Collaborative Practice is a conflict resolution method in which the participants focus their efforts on reaching a mutually agreeable resolution. Professionals are retained during the collaborative process for the sole purpose of assisting their clients in attaining this goal.
The client and professionals agree to work respectfully and in good faith to gather all information needed to reach an agreement, including developing the interests of each client. The participants do not engage in expensive legal procedures to obtain information. The clients and their collaborative attorneys agree from the beginning that they will produce all necessary information and documents voluntarily and in a timely fashion. Hiding documents or unnecessary delays are not permitted. Non-legal professionals are usually retained as joint neutrals and work together with the participants to define the scope of their assignment and to gather information.
The process typically includes various meetings at which the clients and professionals meet together to discuss the issues, make any necessary interim arrangements, and to plan for information gathering (not every professional will be present at every conference.) These conferences continue to be utilized to exchange and clarify information and to brainstorm possible options for resolution. The clients and the professionals focus on educating everyone regarding the underlying information, each client's interests and possible solutions. Out of this process, a settlement which meets the approval of all clients can be fashioned. Negotiations are based upon efforts to find options that will serve the interests of all clients and other affected persons, and if applicable, create the possibility for a positive continuing relationship.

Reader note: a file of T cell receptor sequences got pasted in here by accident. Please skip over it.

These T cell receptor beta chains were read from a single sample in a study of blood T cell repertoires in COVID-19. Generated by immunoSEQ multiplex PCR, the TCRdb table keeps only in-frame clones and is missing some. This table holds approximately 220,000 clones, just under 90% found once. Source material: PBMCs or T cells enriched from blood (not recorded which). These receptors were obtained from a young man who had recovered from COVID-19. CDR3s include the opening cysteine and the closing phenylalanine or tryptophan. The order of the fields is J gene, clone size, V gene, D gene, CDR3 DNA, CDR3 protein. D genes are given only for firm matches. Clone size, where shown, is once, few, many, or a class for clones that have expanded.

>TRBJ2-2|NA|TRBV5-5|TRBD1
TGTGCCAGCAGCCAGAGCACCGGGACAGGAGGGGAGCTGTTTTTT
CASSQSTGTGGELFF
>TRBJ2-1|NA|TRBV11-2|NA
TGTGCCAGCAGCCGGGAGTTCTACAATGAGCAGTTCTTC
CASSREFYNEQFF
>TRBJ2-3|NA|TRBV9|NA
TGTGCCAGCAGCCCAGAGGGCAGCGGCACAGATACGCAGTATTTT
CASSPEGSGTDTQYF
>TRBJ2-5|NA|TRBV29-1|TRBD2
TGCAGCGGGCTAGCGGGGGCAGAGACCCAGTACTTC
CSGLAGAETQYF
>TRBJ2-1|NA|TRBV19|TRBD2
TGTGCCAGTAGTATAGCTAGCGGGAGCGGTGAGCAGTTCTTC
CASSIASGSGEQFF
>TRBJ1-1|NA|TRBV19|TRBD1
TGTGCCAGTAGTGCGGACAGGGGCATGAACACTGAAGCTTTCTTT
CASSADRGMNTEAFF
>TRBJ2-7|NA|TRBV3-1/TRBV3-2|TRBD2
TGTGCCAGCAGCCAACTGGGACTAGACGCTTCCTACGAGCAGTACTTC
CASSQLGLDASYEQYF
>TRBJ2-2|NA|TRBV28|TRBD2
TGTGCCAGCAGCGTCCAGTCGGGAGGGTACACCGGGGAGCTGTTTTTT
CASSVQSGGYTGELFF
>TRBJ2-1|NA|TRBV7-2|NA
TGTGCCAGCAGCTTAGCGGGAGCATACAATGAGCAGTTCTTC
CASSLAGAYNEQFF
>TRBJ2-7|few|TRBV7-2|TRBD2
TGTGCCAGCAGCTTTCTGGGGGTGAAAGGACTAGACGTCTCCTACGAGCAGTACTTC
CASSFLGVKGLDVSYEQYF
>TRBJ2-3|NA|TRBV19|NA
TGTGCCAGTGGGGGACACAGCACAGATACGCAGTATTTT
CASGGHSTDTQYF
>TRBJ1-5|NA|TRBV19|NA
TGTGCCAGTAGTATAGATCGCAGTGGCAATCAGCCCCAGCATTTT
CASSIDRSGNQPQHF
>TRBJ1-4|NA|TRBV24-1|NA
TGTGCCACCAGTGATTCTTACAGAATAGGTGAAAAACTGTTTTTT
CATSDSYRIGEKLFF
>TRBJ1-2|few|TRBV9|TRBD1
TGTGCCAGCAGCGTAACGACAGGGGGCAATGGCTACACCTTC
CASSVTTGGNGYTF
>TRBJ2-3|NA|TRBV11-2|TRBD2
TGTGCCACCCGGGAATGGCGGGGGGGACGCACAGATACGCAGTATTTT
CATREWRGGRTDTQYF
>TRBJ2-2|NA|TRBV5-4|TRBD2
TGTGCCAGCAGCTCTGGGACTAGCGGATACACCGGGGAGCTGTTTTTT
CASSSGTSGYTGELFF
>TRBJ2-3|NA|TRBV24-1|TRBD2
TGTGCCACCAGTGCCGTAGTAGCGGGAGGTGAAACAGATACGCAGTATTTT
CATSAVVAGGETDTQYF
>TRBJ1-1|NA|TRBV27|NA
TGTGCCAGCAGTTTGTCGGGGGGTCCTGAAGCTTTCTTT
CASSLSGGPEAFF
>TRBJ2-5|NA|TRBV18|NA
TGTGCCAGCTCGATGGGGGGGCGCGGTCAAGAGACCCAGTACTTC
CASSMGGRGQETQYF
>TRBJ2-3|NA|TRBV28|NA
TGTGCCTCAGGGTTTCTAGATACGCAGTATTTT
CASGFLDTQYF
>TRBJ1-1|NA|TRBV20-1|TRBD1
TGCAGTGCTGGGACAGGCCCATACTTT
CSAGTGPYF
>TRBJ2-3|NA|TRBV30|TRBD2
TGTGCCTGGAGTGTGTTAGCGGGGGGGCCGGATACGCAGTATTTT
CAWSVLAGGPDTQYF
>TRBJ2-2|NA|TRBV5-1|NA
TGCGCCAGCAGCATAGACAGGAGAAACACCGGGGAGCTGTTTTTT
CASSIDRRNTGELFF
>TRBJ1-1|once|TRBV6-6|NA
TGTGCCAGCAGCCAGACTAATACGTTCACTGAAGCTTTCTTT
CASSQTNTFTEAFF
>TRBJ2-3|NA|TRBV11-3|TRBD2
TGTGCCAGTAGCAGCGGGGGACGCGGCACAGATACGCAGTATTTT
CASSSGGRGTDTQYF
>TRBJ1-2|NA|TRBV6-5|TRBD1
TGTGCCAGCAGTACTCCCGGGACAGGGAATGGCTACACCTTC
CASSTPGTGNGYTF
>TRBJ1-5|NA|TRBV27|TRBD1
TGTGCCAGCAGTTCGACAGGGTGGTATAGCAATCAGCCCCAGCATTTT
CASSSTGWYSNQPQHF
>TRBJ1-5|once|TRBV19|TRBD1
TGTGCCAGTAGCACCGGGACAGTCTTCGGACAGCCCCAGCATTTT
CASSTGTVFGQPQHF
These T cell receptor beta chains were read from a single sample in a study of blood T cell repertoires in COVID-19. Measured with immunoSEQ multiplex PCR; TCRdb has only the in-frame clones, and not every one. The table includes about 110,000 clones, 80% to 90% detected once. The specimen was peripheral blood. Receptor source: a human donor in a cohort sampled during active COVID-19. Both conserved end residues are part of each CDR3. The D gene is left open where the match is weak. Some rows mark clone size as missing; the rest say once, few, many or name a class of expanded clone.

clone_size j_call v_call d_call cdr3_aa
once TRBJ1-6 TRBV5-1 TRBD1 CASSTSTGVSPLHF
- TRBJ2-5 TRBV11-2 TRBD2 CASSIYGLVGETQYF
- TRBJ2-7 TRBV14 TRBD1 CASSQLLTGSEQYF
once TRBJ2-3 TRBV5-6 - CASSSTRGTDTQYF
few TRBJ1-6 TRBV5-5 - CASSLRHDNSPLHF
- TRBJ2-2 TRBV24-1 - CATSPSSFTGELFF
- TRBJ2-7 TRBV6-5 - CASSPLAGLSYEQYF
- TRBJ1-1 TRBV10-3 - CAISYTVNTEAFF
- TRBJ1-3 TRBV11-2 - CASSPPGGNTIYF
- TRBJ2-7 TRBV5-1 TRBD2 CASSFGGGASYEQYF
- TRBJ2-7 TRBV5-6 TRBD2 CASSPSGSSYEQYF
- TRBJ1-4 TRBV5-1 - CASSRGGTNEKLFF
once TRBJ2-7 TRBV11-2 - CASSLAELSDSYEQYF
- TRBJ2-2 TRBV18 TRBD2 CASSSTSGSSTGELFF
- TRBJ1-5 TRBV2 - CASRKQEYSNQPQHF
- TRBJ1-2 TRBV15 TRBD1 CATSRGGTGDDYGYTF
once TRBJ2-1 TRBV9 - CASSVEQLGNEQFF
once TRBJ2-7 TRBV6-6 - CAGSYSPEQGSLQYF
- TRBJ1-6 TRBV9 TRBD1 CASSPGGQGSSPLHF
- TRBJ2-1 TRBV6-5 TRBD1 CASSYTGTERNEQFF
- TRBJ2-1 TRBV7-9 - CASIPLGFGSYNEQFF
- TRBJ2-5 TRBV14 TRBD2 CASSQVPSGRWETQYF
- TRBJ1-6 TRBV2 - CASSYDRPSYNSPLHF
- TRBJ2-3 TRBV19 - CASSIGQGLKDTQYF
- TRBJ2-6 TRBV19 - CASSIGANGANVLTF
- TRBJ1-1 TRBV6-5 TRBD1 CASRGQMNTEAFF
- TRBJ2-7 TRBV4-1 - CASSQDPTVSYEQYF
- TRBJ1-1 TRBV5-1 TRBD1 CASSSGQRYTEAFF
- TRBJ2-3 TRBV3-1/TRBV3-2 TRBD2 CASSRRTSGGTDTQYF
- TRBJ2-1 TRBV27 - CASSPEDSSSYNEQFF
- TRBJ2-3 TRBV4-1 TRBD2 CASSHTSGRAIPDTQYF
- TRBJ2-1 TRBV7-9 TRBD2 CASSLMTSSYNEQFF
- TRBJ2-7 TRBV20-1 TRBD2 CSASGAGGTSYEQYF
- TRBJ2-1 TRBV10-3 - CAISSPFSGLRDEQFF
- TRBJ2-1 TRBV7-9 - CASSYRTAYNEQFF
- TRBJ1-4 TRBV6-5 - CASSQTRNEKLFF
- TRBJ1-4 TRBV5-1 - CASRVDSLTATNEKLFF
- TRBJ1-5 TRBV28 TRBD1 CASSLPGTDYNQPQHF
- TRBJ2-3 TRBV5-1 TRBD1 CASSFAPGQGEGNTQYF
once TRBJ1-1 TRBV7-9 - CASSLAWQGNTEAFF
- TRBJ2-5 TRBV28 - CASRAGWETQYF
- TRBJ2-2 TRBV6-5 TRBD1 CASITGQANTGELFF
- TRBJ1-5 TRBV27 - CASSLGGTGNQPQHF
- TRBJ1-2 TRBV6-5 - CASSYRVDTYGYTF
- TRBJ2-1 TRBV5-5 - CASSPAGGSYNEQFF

The clients and their collaborative attorneys agree that they will not go to court during the time they are working towards settlement. If the clients are unable to reach an agreement, the collaborative attorneys and other professionals withdraw and litigation attorneys take the dispute to court.
Collaborative practice started with one attorney in Minnesota in 1990 and has now spread across the United States, Canada, and internationally. Although it has primarily developed in the field of family law, efforts are now being made to move collaborative practice into other fields. Collaborative practice started in Sonoma County in 1999 primarily as an attorney centered method in family law. More recently, a multidisciplinary family law practice group formed. Interest has grown in spreading collaborative practice to other areas of law. A recent training was devoted to the use of collaborative process in estate planning and probate.
The Collaborative Council of the Redwood Empire is a new multi-disciplinary, multi-field group open to all professionals interested in collaborative conflict resolution. The group includes family, probate and civil attorneys, mental health practitioners, financial experts and other types of experts that may be involved in a collaborative conflict resolution process. Monthly meetings provide an opportunity to learn more about collaborative practice as well as to become better acquainted with other collaborative professionals. Additional training and continuing education are provided by the Council. The Council also coordinates a public relations and educational campaign regarding the use of collaborative dispute resolution.
If you are interested in contacting a collaborative professional, please see our list of members
To learn more about Collaborative Practice in Probate, click here.
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